CHICAGO (CN) – An atheist lacks standing to challenge Illinois efforts to restore an enormous cross that purports to be “the largest in the Western Hemisphere,” the 7th Circuit ruled.
Though federal appeals court seemed skeptical of the superlative, it noted that the Bald Knob Cross in Alto Pass, Ill., is still a well-known local tourist attraction.
When the 11-foot Latin cross fell into disrepair, local citizens formed a nonprofit group called Friends of the Cross to raise money for restoration.
The group applied for state funds under a $5 million grant program the Illinois General Assembly created in 2008. The Illinois Department of Commerce and Economic Opportunity, which administered the fund, granted Friends of the Cross $20,000.
But one member of the state’s atheist community took offense. After learning about the grant online, Robert Sherman filed a taxpayer suit against Illinois for allegedly violating the First Amendment. Sherman sought an injunction and rescission of the grant.
In dismissing the suit, however, a federal judge pointed out that the Supreme Court has held that taxpayers may challenge only “congressional action under the taxing and spending clause.”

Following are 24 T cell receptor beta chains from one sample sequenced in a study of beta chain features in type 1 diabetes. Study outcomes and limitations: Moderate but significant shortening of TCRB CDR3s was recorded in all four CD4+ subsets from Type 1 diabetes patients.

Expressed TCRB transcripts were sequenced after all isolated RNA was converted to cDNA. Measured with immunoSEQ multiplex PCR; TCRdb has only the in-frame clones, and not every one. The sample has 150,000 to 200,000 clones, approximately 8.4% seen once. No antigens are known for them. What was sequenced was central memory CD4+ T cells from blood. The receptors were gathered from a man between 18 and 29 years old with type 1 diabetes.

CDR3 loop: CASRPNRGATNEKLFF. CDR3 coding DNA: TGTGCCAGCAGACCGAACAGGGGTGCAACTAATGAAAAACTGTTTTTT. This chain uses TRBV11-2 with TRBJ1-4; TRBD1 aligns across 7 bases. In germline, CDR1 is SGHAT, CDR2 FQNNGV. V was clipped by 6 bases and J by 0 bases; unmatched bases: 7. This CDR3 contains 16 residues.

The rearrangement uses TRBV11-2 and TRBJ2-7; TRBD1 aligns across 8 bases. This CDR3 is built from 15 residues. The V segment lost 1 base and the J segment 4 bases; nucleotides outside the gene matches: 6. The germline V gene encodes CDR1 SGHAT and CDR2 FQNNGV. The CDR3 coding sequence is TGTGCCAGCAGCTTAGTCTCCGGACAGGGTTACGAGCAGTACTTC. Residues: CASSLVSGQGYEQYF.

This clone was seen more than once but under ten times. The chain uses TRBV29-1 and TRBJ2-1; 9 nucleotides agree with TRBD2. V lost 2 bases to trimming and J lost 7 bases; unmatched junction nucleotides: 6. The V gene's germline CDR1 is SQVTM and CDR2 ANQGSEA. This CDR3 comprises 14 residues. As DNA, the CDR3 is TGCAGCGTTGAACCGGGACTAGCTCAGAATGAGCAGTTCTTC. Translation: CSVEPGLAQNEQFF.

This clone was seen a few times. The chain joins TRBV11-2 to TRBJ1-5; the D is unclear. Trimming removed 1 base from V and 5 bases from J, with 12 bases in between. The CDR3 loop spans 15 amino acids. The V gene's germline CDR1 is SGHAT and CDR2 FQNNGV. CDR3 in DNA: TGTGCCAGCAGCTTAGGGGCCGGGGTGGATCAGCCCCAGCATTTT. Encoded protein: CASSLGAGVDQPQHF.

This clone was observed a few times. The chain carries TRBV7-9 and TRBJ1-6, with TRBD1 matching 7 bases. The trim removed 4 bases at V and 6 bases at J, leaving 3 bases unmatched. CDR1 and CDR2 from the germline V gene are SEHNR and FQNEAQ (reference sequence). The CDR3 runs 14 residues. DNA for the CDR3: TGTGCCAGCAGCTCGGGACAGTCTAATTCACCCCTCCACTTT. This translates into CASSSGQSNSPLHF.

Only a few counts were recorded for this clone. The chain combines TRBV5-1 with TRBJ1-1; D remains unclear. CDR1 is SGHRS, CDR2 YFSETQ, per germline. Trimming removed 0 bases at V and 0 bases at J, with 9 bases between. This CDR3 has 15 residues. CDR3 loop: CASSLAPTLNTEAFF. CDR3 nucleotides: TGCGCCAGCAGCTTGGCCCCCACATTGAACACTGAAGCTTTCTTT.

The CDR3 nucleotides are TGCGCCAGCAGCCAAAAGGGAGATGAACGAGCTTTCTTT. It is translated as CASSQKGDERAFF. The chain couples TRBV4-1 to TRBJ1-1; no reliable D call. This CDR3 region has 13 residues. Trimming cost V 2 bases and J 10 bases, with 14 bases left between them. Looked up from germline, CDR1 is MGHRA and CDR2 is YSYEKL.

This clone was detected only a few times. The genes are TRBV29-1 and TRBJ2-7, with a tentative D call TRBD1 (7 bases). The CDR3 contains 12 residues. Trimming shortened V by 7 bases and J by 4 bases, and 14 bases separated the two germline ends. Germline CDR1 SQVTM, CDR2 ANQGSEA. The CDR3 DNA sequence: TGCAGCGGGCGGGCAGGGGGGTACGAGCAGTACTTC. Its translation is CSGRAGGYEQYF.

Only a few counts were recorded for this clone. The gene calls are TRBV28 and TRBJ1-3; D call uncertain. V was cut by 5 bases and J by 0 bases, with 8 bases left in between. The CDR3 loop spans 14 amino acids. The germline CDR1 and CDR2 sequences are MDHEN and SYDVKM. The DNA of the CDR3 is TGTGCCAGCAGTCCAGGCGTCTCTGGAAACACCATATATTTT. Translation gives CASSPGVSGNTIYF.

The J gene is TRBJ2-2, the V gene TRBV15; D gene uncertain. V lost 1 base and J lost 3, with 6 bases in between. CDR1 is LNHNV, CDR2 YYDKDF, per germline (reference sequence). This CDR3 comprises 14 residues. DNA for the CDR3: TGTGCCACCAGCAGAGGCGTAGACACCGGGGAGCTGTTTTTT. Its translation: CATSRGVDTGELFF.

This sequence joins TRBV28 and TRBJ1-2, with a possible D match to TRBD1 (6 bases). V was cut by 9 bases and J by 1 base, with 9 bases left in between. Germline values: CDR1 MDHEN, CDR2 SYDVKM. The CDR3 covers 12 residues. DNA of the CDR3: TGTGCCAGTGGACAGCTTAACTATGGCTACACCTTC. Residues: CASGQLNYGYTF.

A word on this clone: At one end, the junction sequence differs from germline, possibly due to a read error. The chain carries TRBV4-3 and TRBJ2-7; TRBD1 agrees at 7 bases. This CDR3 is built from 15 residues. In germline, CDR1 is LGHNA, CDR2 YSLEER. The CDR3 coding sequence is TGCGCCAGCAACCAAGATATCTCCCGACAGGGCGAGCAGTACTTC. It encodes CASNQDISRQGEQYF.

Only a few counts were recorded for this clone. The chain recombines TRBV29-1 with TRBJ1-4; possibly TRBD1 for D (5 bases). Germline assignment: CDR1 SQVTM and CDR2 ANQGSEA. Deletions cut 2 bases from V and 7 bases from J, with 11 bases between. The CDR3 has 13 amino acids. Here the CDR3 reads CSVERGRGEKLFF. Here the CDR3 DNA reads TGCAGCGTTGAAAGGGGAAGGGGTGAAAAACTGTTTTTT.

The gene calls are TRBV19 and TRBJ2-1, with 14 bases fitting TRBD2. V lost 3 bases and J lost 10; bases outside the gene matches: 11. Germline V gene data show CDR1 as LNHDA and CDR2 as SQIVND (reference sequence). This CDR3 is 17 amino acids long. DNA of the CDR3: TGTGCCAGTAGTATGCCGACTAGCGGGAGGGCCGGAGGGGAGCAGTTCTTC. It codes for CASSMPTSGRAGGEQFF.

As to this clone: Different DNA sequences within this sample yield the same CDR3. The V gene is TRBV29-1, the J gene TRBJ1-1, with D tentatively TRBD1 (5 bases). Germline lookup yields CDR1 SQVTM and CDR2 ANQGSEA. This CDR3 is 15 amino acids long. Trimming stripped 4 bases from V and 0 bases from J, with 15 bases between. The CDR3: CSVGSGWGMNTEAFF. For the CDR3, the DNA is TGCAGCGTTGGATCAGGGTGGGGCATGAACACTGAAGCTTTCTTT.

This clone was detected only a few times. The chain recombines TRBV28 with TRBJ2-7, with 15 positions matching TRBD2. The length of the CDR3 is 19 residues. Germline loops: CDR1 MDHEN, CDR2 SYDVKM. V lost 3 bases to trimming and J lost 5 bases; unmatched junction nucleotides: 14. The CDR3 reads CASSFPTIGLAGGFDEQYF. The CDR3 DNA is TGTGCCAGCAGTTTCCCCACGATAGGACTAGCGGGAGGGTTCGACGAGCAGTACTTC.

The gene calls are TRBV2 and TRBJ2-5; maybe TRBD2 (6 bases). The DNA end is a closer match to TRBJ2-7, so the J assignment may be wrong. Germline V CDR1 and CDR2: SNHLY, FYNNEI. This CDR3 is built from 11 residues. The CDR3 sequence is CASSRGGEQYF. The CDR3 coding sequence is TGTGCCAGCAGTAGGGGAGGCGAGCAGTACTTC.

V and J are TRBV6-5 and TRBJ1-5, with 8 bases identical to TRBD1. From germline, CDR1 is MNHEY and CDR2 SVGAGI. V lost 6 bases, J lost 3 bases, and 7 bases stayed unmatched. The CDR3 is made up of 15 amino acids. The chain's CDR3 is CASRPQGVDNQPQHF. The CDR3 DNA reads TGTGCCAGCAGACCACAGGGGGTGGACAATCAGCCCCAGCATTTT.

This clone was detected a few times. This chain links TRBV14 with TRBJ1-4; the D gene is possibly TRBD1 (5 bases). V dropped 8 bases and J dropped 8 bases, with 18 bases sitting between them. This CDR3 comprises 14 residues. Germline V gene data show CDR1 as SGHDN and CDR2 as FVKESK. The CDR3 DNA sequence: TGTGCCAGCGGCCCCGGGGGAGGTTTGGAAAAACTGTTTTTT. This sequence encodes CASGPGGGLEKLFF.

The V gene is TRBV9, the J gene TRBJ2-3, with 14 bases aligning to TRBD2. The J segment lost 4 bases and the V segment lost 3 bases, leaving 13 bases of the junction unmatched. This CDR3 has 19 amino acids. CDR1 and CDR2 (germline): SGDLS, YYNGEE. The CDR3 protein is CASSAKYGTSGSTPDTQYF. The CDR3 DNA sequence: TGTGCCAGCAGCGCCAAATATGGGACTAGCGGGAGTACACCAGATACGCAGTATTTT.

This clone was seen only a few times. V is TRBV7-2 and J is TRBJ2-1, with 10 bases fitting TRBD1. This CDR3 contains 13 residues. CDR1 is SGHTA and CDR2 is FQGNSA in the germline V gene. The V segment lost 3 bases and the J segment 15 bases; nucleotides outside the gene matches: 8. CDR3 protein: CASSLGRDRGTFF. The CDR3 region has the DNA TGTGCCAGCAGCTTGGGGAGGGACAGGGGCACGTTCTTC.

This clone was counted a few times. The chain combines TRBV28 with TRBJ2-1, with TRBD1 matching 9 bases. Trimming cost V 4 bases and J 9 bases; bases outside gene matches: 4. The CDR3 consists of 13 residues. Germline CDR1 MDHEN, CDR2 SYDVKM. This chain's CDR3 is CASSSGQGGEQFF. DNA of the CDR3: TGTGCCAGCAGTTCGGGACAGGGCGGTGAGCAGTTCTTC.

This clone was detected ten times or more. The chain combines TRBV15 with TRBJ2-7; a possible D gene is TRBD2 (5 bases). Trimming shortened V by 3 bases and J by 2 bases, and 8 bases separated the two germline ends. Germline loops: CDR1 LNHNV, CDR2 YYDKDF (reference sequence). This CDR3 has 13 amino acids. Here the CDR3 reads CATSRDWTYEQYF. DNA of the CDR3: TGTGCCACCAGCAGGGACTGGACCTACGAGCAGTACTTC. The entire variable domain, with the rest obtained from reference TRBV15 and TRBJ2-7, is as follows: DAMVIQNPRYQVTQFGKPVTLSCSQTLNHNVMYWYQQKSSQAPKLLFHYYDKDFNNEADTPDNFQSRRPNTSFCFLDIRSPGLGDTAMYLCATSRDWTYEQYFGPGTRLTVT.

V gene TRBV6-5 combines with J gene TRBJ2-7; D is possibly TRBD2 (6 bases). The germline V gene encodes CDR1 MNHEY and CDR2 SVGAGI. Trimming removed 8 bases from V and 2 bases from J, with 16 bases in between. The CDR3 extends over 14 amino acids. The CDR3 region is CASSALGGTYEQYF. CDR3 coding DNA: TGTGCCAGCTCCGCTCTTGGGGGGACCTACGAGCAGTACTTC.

Sherman had tried to applying the doctrine at the state level by claiming that Illinois General Assembly “specifically selected” Friends for receipt of the grant money, giving him grounds to sue.
But the 7th Circuit disagreed, finding no evidence of legislative intent to fund the cross.
The $5 million lump-sum appropriation is part of a “member initiatives program” intended to fund pork-barrel projects of individual legislators, according to the court. Caucus leaders decide how money is distributed among individual members, who pass funds to their local districts. The Department of Commerce and Economic Opportunity mechanically distributes the funds at the legislators’ direction.
“In reality, the general appropriation is a blunt ‘means of exerting political discipline and dispensing patronage,'” Judge Diane Wood wrote for a three-judge panel, quoting an academic journal article about the program.
The grant “was not the result of legislative action,” according to the court.
“Rather, it can be traced at most to the initiative of a single legislator,” state Sen. Gary Forby, the ruling states.
Though taxpayer standing is thus foreclosed, Wood said the court would be unable to compel Friends to return the money even if that were not the case. Taxpayers may seek an injunction against only the unconstitutional disbursement of grants; they may not require private entities to repay the money.
“We are confident that the Supreme Court … has no intention of allowing a taxpayer to pursue a claim for restitution against a private recipient of public funds,” Wood concluded.
The court did not address the merits of Sherman’s challenge.